Typically, after the seminars, Johnston and other Edison Worldwide agents met with potential investors at their homes. During these meetings, Johnston and the agents would stress the certificates' exceptionally high rate of return and its safety and would give the investors literature on Canadian Trade Bank. Johnston and the other agents helped the investor complete an application or "CD Purchase Order" form that included the terms of their investment. Johnston and his agents then instructed the investors to make checks payable to Canadian Trade Bank and informed them when they would receive their certificates. Johnston and the agents then gave the investors additional promotional material that was provided to them by Randy. Johnston and his agents also explained to the investors that the certificates of deposit were backed by "Triple A" bonds and that the certificates were able to pay 14% annual interest because the bank earned 23% on the investments it made with the funds. After an investor's check cleared, Randy sent to Johnston the investor's certificate and a 10% commission check.

From at least February to December 1992, Johnston and his Edison Worldwide agents sold at least $1.7 million in certificates to at least 77 investors. Johnston and his Edison Worldwide agents profited from the fraudulent activity be receiving commissions totaling $109,713. Of that amount, Johnston received a total of $24,453.81 in commissions. During this period, Johnston was never registered as an associated person of a broker-dealer and Edison Worldwide was not registered with the Commission as a broker-dealer. Following his participation in Randy's scheme, Johnston was named as a respondent in an action brought by the State of Florida in 1993 regarding Canadian Trade Bank. As a sanction in that proceeding, Johnston claims to have repaid approximately $9,000 in commissions. Similarly, in January 1996, the State of Florida filed an administrative action against Johnston and a company he formed alleging that they were not registered with the state, that they sold unregistered securities, and that they engaged in fraudulent conduct.

On September 27, 1994, the SEC filed this action against Johnston, Randy, Slyvester, and Conway for their participation in the scheme with seven other individuals. These individuals are James C. Morris, Donald R. Krueger, John C. Hawver, P. Michael Goodman, Peter Woodbridge, Michael Clark, and David Wiley. The SEC alleges that the defendants made numerous material misrepresentations and omissions in the offer and sale of at least $15 million in unregistered Canadian Trade Bank certificates of deposit to over 500 investors. The SEC alleges that these misrepresentations and omission have resulted in, and will continue to result in, violations of the registration and anti-fraud provisions of Sections 5(a), 5(c), 17(a)(1), 17(a)(2), and 17(a)(3) of the Securities Act, as amended 15 U.S.C. § 77e(a), 77e(c), 77q(a)(1)-(3), and Sections 10(b) and 15(a)(1) of the Exchange Act of 1934, as amended 15 U.S.C. § 78j(b), 78o(a)(1), and Rule 10b-5, 17 C.F.R. § 240.10b-5, promulgated thereunder. The SEC seeks injunctive relief, an accounting, disgorgement, prejudgment interest, and civil penalties.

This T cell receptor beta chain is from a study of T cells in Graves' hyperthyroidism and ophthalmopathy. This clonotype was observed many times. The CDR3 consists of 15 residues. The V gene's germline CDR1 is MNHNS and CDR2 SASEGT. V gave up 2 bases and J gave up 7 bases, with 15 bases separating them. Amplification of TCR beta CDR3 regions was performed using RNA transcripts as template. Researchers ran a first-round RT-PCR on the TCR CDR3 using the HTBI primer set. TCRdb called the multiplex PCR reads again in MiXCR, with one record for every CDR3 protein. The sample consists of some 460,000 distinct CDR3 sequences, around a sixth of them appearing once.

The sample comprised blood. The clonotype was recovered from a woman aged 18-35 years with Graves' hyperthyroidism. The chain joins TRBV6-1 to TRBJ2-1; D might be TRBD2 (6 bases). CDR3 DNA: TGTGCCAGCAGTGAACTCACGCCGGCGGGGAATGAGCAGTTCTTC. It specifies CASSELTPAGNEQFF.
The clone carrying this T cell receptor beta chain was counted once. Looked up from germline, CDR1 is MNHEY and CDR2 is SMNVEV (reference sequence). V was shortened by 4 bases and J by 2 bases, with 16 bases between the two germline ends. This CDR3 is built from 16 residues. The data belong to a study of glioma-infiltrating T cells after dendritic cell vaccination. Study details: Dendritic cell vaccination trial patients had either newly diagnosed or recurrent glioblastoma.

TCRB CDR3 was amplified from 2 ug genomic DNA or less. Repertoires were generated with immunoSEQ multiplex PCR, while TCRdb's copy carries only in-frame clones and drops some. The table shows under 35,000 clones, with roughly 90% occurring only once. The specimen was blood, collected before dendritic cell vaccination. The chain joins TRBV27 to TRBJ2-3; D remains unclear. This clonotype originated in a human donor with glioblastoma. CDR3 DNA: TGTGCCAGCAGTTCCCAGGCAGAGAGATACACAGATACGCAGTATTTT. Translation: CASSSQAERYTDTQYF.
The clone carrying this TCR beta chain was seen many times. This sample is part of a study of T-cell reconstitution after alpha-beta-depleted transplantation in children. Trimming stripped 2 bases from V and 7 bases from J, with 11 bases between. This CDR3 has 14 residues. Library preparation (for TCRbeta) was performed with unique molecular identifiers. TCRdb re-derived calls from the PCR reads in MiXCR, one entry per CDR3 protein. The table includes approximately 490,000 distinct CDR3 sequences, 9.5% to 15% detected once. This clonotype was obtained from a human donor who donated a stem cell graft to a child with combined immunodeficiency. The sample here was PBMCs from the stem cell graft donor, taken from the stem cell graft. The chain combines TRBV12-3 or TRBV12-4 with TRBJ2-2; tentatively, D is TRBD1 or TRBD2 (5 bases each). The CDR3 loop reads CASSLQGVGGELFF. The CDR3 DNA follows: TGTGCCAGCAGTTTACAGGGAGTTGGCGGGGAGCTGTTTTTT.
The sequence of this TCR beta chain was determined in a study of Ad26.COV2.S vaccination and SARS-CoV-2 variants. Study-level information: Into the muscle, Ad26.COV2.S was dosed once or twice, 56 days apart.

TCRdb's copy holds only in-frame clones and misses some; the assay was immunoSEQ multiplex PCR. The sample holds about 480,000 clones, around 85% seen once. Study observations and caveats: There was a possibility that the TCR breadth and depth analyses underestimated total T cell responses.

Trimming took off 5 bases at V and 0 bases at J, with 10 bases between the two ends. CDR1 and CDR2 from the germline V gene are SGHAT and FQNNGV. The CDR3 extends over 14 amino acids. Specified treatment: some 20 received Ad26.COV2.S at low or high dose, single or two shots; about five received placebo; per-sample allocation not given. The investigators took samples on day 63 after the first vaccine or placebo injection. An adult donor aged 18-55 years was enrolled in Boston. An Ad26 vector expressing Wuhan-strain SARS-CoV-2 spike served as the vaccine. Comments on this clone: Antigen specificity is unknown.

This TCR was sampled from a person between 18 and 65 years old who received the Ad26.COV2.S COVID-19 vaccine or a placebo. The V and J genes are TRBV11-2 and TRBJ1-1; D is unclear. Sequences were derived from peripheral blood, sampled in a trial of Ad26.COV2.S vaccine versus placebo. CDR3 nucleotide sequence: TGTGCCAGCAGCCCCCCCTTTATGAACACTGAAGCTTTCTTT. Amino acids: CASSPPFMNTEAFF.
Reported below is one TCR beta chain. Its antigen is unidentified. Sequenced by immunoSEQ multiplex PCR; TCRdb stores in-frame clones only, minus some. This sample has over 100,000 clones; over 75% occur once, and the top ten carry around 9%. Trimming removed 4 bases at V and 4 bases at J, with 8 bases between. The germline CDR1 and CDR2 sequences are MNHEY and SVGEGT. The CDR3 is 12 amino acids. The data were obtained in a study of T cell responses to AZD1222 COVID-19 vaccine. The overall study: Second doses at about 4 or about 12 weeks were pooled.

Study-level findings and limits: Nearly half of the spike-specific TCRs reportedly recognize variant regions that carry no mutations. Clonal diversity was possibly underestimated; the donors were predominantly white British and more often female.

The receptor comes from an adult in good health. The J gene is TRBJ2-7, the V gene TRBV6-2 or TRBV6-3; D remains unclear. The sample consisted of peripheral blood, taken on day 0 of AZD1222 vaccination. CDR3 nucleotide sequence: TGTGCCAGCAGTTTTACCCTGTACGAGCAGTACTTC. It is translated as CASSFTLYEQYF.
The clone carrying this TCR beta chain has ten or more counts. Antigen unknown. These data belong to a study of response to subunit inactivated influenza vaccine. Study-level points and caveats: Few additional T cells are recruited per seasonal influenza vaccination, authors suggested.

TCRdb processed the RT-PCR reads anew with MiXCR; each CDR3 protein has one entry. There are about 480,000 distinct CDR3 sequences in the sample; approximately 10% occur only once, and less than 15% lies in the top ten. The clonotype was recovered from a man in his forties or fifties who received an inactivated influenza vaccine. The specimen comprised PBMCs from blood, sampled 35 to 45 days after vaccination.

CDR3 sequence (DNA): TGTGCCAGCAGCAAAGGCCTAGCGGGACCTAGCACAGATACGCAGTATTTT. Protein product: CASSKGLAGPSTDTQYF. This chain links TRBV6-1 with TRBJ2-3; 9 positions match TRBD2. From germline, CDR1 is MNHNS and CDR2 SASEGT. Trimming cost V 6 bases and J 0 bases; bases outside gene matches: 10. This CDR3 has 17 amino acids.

Summary judgment is proper "if the pleadings, deposition, answers to interrogatories, and admissions on file, together with affidavits, if any, show that there is no genuine issue as to any material fact and that the moving party is entitled to a judgment as a matter of law." Fed. R.Civ.P. 56(c). The party seeking summary judgment carries the initial burden of demonstrating an absence of evidence to support the position of the non-moving party. Doe v. R.R. Donnelley & Sons Co., 42 F.3d 439, 443 (7th Cir. 1994). The non-moving party must then set forth specific facts showing that there is a genuine issue of material fact and that the moving party is not entitled to judgment as a matter of law. Anderson v. Liberty Lobby, 477 U.S. 242, 252, 106 S.Ct. 2505, 2512, 91 L.Ed.2d 202 (1986). A genuine dispute about a material fact exists only if the evidence is such that a reasonable jury could return a verdict for the non-moving party. Celotex Corp. v. Catrett, 477 U.S. 317, 323-24, 106 S.Ct. 2548, 2553, 91 L.Ed.2d 265 (1986).